The buy side needs to know what the sell side is doing, and why.  This will promote not only transparency, but also greater trust. 

Lastly, I want to speak with you about enforcement.  Your enforcement process is crucial to your ability to enforce your rules and protect the markets.  And your general principles are in the right direction.  Your sanctions should be designed to deter misconduct and improve business standards.[4]  And recidivists should be treated more harshly. 

But, I fear the results, after months or years of hard work by you, are too often financially insignificant for the wrongdoers.  Your enforcement cases must be impactful, and provide strong motivation for compliance. 

I would encourage you to examine your sanctions and update them.  I think the Commission could be very helpful to you in that process.

I’ve covered a lot of material today.  I hope I’ve shared with you how critical you are to our markets, and to the effective operation of the Commission.  But I also hope I’ve shared my belief that we can do better.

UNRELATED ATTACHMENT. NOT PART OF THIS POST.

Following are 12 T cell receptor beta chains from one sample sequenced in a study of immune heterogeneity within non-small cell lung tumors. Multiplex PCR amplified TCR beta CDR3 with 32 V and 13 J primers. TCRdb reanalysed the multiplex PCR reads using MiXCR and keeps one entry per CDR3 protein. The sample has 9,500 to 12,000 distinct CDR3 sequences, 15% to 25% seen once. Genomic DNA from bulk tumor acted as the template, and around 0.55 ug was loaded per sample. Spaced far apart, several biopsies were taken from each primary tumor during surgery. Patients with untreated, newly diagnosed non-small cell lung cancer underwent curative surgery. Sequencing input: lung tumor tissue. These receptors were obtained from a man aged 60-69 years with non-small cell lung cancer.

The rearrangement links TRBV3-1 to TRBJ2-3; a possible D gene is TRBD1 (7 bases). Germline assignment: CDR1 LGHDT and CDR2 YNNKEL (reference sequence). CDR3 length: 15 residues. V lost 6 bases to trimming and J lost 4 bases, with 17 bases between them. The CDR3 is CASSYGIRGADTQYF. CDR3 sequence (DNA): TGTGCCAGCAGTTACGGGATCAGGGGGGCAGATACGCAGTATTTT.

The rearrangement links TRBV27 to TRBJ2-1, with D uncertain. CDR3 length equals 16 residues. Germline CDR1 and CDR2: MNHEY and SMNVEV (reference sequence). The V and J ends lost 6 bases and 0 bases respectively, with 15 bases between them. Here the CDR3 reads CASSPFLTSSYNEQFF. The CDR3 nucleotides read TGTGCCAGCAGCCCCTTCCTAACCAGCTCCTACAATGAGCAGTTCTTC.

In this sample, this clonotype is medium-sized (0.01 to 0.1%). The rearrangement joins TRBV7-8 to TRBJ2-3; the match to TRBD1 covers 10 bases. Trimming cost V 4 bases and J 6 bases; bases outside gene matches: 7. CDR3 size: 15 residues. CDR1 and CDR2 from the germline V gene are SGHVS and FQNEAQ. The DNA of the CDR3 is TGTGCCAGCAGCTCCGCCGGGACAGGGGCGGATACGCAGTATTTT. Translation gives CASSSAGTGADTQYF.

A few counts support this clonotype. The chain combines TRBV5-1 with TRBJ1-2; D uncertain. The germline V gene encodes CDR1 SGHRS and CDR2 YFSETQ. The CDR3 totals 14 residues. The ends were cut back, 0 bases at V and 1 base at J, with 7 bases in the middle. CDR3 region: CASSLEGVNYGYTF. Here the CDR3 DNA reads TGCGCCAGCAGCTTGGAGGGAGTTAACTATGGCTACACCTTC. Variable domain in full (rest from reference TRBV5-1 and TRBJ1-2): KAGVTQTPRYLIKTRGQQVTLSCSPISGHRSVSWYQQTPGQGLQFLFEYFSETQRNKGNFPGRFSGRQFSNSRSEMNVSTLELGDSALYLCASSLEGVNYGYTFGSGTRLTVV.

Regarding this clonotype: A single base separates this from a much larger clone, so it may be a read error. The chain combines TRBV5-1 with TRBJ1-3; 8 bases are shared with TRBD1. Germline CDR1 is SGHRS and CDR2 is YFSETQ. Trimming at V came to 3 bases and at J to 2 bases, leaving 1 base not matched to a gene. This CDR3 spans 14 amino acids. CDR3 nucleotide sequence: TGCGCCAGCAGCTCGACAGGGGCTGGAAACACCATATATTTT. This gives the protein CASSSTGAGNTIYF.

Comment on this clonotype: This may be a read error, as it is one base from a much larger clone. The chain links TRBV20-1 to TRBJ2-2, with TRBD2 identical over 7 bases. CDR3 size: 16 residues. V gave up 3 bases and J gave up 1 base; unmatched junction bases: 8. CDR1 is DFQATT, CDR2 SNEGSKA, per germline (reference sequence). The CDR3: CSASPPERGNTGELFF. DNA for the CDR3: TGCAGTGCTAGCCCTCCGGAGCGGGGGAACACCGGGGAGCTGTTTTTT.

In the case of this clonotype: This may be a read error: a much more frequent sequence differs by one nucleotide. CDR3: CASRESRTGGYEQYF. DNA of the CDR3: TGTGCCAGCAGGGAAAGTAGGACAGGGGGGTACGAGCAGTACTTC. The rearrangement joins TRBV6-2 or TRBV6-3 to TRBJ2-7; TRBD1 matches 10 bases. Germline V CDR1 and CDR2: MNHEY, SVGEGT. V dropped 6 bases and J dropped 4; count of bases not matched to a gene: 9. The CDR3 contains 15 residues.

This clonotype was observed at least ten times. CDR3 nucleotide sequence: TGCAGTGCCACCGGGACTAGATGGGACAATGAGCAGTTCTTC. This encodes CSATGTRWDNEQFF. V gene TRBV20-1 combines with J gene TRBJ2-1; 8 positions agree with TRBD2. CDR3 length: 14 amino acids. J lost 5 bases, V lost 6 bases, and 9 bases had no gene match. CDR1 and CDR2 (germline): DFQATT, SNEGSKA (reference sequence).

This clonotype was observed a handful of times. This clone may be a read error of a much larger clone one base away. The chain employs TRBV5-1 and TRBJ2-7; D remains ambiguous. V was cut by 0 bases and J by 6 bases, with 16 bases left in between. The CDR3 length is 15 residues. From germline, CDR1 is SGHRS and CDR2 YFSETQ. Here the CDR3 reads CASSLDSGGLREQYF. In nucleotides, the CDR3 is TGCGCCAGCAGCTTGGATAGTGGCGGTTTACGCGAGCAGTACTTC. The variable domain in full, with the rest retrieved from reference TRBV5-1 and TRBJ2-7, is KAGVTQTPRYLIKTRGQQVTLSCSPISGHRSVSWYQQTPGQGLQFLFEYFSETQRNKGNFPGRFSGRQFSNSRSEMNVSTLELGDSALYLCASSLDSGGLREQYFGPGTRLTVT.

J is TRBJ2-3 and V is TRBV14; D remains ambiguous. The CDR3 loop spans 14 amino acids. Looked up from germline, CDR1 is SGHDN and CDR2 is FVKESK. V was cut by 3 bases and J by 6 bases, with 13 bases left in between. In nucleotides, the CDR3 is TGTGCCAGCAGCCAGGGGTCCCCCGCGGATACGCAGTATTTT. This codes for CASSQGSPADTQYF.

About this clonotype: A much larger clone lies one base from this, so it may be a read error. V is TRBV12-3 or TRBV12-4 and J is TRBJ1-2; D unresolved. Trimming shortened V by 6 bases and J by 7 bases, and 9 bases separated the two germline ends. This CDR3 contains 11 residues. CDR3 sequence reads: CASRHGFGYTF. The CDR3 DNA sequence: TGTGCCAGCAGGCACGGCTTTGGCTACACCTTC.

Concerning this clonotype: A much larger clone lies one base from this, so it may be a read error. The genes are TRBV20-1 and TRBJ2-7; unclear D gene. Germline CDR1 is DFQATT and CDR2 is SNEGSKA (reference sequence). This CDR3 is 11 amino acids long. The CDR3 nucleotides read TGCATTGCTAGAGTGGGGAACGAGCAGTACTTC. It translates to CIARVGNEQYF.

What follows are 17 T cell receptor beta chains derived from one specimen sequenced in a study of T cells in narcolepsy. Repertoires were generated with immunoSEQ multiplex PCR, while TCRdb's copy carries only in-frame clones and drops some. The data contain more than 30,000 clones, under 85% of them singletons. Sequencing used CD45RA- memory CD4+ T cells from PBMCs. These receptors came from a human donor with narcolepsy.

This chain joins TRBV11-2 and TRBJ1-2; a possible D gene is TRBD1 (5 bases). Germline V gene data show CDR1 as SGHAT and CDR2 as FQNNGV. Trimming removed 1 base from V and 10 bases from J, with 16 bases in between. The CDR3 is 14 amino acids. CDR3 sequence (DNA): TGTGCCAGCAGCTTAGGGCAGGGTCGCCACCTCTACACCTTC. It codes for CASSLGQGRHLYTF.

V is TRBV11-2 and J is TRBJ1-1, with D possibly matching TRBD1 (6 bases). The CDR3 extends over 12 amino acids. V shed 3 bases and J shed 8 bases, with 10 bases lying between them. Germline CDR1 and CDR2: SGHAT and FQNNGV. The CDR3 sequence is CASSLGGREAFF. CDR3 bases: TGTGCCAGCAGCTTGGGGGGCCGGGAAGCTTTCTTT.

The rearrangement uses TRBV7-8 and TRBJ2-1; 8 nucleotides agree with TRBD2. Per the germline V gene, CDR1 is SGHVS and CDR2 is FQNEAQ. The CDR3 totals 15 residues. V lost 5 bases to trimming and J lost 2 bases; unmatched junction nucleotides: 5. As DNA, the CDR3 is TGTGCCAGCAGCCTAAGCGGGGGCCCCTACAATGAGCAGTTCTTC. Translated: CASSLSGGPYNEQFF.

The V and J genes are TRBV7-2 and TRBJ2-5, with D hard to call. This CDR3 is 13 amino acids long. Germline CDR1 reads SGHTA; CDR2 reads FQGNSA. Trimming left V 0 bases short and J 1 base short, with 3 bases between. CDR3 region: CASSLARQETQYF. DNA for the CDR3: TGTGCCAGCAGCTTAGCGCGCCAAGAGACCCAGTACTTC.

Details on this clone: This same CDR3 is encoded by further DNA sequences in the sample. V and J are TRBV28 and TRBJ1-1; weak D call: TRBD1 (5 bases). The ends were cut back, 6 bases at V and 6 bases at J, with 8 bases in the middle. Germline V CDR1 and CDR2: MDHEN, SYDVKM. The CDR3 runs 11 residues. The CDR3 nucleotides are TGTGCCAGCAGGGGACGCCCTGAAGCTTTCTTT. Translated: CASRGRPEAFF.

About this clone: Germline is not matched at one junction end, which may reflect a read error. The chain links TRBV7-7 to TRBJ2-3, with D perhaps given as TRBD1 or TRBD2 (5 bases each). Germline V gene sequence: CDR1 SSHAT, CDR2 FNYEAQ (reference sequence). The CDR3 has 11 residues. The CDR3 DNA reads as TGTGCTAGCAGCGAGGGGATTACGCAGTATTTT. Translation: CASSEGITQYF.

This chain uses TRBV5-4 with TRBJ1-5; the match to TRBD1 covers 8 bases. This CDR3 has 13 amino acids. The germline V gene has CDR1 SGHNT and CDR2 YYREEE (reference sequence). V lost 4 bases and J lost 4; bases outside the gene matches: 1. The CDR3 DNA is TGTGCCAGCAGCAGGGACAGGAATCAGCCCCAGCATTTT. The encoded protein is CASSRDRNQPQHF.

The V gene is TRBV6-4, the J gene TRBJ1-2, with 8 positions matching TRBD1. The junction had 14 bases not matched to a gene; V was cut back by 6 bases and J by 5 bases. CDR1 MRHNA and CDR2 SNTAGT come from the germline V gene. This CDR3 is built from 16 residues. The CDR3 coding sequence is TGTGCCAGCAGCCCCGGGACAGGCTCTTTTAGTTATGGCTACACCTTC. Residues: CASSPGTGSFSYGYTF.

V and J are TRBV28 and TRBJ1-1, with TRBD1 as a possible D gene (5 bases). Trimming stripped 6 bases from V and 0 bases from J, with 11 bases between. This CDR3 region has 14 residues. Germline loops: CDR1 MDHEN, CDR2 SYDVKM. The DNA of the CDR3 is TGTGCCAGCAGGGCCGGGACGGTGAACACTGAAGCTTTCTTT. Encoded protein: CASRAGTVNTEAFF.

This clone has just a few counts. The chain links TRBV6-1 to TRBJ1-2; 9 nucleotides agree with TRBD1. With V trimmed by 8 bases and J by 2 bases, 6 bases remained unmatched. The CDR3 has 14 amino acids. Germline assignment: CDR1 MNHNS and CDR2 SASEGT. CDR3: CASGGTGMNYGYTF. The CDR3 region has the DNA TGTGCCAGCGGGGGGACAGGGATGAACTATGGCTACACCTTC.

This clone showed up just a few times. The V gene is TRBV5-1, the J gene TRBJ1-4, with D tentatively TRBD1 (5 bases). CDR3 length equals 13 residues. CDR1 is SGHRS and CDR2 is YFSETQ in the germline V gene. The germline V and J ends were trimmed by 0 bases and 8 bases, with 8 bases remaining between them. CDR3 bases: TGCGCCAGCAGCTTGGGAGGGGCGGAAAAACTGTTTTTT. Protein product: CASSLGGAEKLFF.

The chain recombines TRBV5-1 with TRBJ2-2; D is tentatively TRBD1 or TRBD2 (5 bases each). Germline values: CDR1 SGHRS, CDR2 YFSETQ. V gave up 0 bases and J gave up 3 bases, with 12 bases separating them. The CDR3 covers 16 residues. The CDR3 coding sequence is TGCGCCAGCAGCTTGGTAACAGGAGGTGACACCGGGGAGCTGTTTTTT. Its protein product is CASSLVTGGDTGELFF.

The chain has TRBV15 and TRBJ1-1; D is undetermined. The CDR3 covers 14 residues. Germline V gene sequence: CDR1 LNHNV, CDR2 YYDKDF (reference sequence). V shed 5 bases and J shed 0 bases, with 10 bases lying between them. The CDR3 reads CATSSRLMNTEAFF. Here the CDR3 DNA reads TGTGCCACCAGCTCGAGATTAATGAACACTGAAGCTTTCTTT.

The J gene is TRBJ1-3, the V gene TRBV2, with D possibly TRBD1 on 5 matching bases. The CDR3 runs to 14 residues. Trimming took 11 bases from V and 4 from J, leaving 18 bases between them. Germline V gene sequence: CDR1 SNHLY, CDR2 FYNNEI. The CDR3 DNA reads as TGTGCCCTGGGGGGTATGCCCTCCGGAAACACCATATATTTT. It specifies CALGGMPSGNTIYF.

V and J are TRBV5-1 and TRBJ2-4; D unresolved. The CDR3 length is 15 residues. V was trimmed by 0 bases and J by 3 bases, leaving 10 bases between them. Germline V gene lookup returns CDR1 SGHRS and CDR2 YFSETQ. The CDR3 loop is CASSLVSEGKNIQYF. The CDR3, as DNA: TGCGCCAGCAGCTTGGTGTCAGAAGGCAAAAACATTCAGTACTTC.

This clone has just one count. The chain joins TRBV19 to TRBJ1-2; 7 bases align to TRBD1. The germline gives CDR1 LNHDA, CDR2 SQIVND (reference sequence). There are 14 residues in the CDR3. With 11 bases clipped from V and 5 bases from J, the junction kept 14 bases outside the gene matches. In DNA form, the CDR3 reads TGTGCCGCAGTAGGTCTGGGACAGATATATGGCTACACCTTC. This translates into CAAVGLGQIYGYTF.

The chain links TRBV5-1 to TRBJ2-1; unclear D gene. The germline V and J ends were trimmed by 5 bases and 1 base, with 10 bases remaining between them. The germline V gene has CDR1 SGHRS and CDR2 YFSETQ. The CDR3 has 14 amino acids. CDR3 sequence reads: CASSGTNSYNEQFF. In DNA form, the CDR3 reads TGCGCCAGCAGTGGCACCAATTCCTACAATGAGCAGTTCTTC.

We should not run from our challenges, or pretend that problems don’t occur.  If the United States is to remain the top financial center of the world, we must relentlessly strive to keep our markets the most stable, the most efficient, and the most fair. 

You are critical to this mission.  Keep at it.  Thank you for inviting me here today and for doing what you do every day. 

[1] Pub.L. 73–291, 48 Stat. 881, enacted June 6, 1934.

[2] Findings Regarding the Market Events of May 6, 2010, Report of the Staffs of the CFTC and the SEC to the Joint Advisory Committee on Emerging Regulatory Issues (Sept. 30, 2010).

[3] Financial Stability Oversight Council, 2014 Annual Report, 121, available at